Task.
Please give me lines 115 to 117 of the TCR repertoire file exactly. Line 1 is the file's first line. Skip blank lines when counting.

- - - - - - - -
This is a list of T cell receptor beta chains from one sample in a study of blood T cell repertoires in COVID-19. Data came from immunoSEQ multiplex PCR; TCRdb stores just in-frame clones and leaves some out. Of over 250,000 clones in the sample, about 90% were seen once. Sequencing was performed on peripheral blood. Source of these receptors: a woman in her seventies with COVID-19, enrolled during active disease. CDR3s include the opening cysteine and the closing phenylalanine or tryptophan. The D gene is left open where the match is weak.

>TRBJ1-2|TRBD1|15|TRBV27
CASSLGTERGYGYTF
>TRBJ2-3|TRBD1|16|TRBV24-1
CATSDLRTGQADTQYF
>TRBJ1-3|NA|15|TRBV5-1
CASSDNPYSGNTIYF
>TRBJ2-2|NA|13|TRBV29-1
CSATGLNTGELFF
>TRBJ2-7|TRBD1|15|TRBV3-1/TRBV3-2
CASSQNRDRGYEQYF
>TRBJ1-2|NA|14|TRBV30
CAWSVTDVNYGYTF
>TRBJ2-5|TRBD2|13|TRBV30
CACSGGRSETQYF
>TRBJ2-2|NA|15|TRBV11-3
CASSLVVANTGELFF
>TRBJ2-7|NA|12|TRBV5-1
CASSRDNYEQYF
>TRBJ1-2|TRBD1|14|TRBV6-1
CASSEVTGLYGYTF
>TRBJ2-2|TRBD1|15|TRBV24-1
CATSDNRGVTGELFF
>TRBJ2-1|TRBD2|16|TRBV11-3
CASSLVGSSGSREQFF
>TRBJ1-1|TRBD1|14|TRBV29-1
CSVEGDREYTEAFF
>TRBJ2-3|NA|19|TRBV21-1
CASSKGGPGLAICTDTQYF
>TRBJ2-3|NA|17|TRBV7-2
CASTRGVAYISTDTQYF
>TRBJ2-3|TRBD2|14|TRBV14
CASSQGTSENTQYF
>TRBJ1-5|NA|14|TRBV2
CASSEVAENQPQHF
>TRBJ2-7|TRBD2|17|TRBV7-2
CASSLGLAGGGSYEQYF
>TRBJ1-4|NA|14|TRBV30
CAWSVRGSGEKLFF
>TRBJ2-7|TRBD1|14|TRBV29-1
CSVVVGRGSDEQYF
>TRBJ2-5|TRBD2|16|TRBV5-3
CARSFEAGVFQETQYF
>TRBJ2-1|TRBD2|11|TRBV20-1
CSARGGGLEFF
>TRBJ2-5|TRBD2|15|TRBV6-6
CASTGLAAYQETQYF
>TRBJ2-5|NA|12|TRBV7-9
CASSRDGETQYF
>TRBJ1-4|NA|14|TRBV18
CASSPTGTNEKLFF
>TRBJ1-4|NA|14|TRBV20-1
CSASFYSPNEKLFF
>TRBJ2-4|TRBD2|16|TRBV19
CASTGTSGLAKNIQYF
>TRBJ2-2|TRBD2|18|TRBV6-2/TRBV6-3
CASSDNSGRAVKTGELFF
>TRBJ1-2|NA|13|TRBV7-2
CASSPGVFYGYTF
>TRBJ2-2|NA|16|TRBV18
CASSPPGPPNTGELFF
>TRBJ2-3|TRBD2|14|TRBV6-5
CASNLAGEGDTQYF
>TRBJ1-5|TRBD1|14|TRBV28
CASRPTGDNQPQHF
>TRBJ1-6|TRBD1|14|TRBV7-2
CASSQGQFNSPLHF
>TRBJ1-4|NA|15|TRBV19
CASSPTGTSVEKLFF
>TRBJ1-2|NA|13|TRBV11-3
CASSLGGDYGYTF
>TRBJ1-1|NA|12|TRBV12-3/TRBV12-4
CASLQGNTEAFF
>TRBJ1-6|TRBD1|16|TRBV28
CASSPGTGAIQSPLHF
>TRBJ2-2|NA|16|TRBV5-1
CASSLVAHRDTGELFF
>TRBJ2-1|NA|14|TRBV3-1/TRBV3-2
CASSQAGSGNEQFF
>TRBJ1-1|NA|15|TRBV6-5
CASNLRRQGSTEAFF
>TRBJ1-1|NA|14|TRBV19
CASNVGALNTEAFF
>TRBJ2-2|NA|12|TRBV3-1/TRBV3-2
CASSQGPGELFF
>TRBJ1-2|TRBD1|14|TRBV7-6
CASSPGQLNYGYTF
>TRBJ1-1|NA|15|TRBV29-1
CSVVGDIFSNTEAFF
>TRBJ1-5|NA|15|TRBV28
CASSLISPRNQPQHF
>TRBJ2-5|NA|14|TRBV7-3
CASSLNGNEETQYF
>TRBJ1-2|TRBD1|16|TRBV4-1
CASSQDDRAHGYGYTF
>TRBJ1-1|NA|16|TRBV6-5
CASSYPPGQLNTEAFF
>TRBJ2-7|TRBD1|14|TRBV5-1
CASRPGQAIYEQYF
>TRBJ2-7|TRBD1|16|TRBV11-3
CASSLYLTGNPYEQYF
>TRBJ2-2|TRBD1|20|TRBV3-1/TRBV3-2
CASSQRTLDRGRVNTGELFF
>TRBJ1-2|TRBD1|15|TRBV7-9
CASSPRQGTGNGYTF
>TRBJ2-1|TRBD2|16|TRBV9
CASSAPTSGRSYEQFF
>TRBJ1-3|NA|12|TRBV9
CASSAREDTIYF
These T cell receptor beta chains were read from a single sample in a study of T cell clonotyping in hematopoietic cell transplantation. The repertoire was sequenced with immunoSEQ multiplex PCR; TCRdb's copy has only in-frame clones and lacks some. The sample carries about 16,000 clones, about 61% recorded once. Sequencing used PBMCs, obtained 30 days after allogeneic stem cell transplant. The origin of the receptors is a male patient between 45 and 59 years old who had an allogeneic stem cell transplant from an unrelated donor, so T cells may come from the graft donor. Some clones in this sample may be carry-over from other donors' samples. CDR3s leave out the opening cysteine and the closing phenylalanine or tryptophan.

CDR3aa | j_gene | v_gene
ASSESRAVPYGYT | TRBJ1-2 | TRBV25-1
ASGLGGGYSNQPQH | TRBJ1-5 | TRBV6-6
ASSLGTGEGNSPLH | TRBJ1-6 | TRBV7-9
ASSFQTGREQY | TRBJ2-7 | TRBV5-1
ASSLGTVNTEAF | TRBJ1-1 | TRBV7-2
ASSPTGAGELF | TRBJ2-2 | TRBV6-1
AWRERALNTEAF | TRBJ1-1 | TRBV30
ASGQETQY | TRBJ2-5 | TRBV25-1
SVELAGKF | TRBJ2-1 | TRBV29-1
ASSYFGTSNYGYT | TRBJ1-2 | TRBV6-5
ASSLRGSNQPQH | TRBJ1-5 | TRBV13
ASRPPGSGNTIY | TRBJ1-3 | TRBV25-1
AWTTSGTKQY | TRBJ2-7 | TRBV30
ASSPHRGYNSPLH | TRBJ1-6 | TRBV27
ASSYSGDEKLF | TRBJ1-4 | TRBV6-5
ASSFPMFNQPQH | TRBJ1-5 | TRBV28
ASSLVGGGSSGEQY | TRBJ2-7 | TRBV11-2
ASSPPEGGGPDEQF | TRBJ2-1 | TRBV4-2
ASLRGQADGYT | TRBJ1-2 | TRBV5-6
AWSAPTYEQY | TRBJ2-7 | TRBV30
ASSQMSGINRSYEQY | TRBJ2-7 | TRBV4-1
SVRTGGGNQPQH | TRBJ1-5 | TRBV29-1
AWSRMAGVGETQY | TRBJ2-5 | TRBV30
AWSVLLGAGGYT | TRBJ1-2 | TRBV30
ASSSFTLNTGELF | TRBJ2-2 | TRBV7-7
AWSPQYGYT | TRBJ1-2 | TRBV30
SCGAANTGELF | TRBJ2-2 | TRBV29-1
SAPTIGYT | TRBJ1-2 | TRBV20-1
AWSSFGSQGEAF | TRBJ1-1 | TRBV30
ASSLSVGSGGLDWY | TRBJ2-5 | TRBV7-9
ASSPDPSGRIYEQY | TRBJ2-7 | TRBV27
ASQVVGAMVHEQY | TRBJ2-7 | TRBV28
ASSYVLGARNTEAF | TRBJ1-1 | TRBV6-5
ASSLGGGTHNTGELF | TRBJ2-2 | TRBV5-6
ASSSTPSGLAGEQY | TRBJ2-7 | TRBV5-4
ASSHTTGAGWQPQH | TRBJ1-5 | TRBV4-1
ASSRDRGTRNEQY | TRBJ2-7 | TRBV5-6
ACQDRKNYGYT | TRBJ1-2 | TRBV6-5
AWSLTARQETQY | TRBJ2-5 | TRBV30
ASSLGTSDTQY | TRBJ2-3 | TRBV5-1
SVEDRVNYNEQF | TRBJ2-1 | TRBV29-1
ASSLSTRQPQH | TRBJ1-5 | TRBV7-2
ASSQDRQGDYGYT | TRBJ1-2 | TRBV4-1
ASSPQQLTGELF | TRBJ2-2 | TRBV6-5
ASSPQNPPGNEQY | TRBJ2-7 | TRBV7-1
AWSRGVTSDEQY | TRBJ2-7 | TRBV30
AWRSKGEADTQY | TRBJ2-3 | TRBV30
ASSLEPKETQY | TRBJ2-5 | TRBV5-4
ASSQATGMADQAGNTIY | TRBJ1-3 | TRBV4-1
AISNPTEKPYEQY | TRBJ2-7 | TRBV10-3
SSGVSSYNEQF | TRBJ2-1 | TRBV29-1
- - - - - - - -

ASSFQTGREQY | TRBJ2-7 | TRBV5-1
ASSLGTVNTEAF | TRBJ1-1 | TRBV7-2
ASSPTGAGELF | TRBJ2-2 | TRBV6-1